Bristlecone pines are known for attaining great ages. A specimen of Pinus longaeva located in the White Mountains of California is 5,064 years old according to measurements by Tom Harlan.[11] This is the oldest known individual tree in the world. The identity of the specimen is being kept secret by Harlan. Another well-known bristlecone from the White Mountains is Methuselah which is 4,846 years old. Its specific location is also being kept secret.[12]

The other two species, Pinus balfouriana and Pinus aristata are also long-lived, though not to the extreme extent of P. longaeva; specimens of both have been measured or estimated to be up to 3,000 years old.[13] It is believed that the longevity of the trees is related to the proportion of dead wood to live wood. This high ratio reduces respiration and water loss, thereby extending the life of the tree.[6]

Note that trees that reproduce via cloning can be considered to be much older than bristlecone pines. A colony of 47,000 quaking aspen trees (nicknamed "Pando"), covering 106 acres (43 ha) in the Fishlake National Forest of the United States, has been estimated to be 80,000 years old, although tree ring samples date individual, above-ground, trees at only an average of about 130 years.[14][15]

The bristlecone pine is invaluable to dendroclimatologists, because it provides the longest continual climatically sensitive tree-ring chronologies on the planet. By cross-dating millennia-old bristlecone pine debris, some chronologies reach beyond 9,000 years before present.[4] In addition, ratios of stable carbon isotopes from bristlecone pine tree rings are sensitive to past variations in moisture availability. This information can be used to reconstruct precipitation changes in the past.[16]

The Rocky Mountain population is severely threatened by an introduced fungal disease known as white pine blister rust, and by pine beetles.[17] Another problem that the species face is climate change as temperatures have increased 0.5–1 °C within the past 30 years throughout the southern Rocky Mountain range. These changes in climate would mostly affect trees in higher elevations. With these problems, the genetic diversity within the species has become a concern.[18]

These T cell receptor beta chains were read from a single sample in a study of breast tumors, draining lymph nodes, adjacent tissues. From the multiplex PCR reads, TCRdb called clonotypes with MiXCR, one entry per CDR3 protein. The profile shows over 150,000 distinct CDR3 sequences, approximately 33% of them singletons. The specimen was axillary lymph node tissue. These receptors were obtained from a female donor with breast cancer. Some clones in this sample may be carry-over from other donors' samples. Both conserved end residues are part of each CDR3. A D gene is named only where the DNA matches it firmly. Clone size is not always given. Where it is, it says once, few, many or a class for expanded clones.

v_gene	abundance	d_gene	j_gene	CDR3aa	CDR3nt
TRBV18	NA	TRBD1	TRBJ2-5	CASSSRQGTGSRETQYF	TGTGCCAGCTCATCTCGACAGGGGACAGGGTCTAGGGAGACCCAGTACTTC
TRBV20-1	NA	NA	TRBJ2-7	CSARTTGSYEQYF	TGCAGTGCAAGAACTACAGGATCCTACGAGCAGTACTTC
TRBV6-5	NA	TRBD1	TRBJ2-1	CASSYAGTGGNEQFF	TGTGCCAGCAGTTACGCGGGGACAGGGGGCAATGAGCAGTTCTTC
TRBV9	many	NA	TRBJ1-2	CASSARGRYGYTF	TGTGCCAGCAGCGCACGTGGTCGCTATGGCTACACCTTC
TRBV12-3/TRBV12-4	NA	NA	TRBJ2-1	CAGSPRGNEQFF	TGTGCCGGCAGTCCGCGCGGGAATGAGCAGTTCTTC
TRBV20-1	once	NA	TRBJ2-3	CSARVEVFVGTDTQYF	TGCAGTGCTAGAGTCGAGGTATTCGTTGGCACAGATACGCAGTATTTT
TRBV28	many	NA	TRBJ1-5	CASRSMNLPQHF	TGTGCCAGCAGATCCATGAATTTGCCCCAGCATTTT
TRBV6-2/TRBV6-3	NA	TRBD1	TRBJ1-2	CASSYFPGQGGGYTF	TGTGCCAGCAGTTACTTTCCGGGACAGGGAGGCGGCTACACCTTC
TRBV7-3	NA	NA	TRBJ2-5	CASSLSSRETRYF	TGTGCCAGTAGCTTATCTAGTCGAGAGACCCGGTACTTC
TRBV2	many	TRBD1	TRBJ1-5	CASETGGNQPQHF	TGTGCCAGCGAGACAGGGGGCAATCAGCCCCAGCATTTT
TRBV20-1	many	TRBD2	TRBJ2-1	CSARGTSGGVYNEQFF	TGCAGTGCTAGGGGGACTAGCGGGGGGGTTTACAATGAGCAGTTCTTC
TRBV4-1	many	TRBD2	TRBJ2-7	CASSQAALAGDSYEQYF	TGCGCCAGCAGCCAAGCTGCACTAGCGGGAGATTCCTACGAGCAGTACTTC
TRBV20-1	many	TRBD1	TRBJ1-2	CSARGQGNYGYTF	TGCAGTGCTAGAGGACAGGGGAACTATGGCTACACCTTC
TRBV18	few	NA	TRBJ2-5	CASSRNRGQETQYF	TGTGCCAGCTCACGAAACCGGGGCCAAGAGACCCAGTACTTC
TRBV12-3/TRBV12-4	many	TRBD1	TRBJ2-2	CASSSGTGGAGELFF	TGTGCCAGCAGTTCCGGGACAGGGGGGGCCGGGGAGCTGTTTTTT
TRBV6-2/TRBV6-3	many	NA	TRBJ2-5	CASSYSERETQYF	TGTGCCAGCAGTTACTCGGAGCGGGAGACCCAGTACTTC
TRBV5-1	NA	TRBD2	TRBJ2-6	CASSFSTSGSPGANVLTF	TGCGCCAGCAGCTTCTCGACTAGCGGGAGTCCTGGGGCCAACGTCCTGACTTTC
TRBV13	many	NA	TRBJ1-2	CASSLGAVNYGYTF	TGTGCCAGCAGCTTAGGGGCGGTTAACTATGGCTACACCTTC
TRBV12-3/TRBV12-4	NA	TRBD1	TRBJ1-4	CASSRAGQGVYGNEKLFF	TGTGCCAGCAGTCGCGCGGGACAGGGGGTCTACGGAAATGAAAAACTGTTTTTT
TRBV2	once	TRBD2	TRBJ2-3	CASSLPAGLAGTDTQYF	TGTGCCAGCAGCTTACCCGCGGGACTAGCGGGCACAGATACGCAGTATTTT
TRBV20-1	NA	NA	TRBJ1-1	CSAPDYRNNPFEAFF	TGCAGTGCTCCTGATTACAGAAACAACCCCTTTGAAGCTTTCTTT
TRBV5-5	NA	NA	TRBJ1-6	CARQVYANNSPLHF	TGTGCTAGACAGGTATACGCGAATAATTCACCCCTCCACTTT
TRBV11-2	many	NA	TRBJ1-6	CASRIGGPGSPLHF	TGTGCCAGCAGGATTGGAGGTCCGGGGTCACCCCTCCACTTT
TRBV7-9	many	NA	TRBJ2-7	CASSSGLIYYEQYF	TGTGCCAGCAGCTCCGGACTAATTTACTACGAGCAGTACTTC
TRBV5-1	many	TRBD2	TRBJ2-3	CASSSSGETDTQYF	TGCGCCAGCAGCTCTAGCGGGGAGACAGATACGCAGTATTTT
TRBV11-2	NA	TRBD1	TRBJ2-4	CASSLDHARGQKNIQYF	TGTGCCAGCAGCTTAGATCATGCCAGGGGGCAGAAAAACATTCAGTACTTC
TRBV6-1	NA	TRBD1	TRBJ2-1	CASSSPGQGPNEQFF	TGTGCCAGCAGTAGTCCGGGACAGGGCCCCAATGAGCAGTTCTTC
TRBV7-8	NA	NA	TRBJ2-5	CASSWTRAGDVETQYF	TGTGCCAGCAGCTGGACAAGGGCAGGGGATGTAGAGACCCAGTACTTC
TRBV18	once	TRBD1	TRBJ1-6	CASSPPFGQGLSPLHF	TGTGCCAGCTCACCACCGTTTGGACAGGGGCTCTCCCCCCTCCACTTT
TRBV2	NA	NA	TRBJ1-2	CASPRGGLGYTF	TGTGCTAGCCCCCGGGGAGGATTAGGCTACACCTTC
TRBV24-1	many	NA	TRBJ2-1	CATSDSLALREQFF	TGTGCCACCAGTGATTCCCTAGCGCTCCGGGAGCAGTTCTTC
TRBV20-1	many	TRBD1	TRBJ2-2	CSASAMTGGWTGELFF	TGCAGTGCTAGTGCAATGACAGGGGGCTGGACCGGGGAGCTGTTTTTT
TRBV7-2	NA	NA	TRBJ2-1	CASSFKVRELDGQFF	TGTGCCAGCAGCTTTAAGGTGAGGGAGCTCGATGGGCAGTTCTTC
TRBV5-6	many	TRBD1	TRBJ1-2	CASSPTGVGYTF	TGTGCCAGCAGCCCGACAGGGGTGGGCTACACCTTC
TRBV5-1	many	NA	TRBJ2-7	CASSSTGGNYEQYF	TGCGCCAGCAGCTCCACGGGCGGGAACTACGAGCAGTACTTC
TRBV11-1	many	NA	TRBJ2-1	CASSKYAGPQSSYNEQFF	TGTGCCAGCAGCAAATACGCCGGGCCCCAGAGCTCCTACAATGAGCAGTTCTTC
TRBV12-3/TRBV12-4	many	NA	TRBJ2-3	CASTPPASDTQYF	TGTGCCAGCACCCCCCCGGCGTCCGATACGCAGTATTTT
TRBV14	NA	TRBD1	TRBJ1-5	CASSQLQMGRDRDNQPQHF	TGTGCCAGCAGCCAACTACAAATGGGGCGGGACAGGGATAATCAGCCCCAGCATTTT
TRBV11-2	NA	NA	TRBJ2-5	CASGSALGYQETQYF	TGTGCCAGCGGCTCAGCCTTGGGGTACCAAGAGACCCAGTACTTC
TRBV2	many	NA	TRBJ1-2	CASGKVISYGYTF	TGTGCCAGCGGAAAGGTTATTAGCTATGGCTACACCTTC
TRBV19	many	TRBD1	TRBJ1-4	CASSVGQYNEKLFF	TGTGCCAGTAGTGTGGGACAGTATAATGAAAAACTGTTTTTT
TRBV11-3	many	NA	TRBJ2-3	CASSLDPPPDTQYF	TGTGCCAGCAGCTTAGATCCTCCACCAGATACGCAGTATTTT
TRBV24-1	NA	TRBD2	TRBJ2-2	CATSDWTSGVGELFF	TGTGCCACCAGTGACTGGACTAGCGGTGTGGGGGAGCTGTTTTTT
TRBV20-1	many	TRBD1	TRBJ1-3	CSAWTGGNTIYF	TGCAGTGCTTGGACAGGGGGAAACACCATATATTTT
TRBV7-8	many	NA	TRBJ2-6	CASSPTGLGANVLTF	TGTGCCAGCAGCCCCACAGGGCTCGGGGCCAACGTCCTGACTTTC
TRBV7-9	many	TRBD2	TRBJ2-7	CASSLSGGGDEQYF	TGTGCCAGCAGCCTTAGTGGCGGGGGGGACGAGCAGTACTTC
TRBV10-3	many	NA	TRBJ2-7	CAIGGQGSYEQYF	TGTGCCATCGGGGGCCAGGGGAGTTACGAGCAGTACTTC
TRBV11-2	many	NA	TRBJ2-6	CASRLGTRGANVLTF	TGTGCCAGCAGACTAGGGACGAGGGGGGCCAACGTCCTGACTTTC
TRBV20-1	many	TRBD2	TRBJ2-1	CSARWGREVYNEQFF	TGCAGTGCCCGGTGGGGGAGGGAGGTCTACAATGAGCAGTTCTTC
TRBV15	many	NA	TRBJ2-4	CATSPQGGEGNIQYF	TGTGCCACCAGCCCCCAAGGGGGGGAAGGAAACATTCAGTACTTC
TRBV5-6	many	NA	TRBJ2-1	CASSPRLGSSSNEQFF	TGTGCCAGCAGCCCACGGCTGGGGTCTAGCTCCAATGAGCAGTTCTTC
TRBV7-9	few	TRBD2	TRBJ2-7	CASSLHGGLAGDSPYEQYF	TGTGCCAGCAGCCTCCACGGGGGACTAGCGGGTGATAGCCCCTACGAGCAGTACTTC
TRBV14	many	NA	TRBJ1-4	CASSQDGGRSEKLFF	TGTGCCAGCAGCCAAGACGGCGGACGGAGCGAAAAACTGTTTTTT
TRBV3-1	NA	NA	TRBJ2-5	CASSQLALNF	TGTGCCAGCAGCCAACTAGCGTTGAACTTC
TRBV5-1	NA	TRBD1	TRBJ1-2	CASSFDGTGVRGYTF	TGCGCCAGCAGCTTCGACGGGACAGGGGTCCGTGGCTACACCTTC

See also[edit]

References[edit]

This article incorporates text from the ARKive fact-file "Bristlecone pine" under the Creative Commons Attribution-ShareAlike 3.0 Unported License and the GFDL.

  1. ^ a b c Bristlecone pine media at ARKive
  2. ^ Moore, Gerry; Kershner, Bruce; Tufts, Craig; Mathews, Daniel et al. (2008). National Wildlife Federation Field Guide to Trees of North America. New York: Sterling. p. 83. ISBN 1-4027-3875-7. 
  3. ^ Kauffmann, Michael E. (2012). Conifer Country. Kneeland, CA: Backcountry Press. ISBN 9780578094168. OCLC 798852130. 
  4. ^ a b c d e Fryer, Janet L (2004). "Pinus longaeva". U.S. Department of Agriculture, Forest Service, Rocky Mountain Research Station, Fire Sciences Laboratory. 
  5. ^ Coop, JD; Schoettle, AW (2009). "Regeneration of rocky mountain bristlecone pine (pinus aristata) and limber pine (pinus flexilis) three decades after stand-replacing fires". Forest Ecology and Management 257 (3): 893–903. doi:10.1016/j.foreco.2008.10.034. 
  6. ^ a b c d Stritch, L; Mahalovich, M; Nelson, KG. "Pinus longaeva". IUCN Red List. IUCN. Version 2013.2. Retrieved 26 February 2014. 
  7. ^ a b "Global Trees Campaign". March 2008. Retrieved 30 July 2011. 
  8. ^ a b "The Ancient Bristlecone Pine". August 2003. Retrieved 30 July 2011. 
  9. ^ a b "Bristlecone pines". U.S. National Park Service. 
  10. ^ "The Gymnosperm Database". March 2008. Retrieved 30 July 2011. 
  11. ^ "Oldlist". Rocky Mountain Tree Ring Research. Retrieved 2013-01-08. 
  12. ^ Kinkead, Gwen (June 17, 2003). "At Age 4,600-Plus, Methuselah Pine Tree Begets New Offspring". New York Times. 
  13. ^ Bain, G. Donald (2001). "Explore the Methuselah Grove". NOVA Online: Methuselah Tree. PBS. 
  14. ^ Grant, Michael C. (1 October 1993). "The Trembling Giant". Discover Magazine. Retrieved 8 May 2008. 
  15. ^ "Quaking Aspen". National Park Service - Bryce Canyon. Retrieved 7 May 2008. 
  16. ^ Bale, RJ; Robertson, I; Salzer, MW; Loader, NJ et al. (2011). "An annually resolved bristlecone pine carbon isotope chronology for the last millennium". Quaternary Research 76 (1): 22–29. doi:10.1016/j.yqres.2011.05.004. 
  17. ^ Robbins, Jim (2010-09-27). "Old Trees May Soon Meet Their Match". The New York Times. 
  18. ^ Schoettle, AW; Goodrich, BA; Hipkins, V; Richards, C; Kray, J (2012). "Geographic patterns of genetic variation and population structure in pinus aristata, rocky mountain bristlecone pine". Canadian Journal of Forest Research 42 (1): 23–37. doi:10.1139/x11-152. 
  • Bailey, D.K. (1970). "Phytogeography and taxonomy of Pinus subsection Balfourianae". Ann. Missouri Bot. Gard. 57: 210–249. 
  • Richardson, D.M., ed. (1998). Ecology and Biogeography of Pinus. Cambridge: Cambridge University Press. ISBN 0-521-55176-5.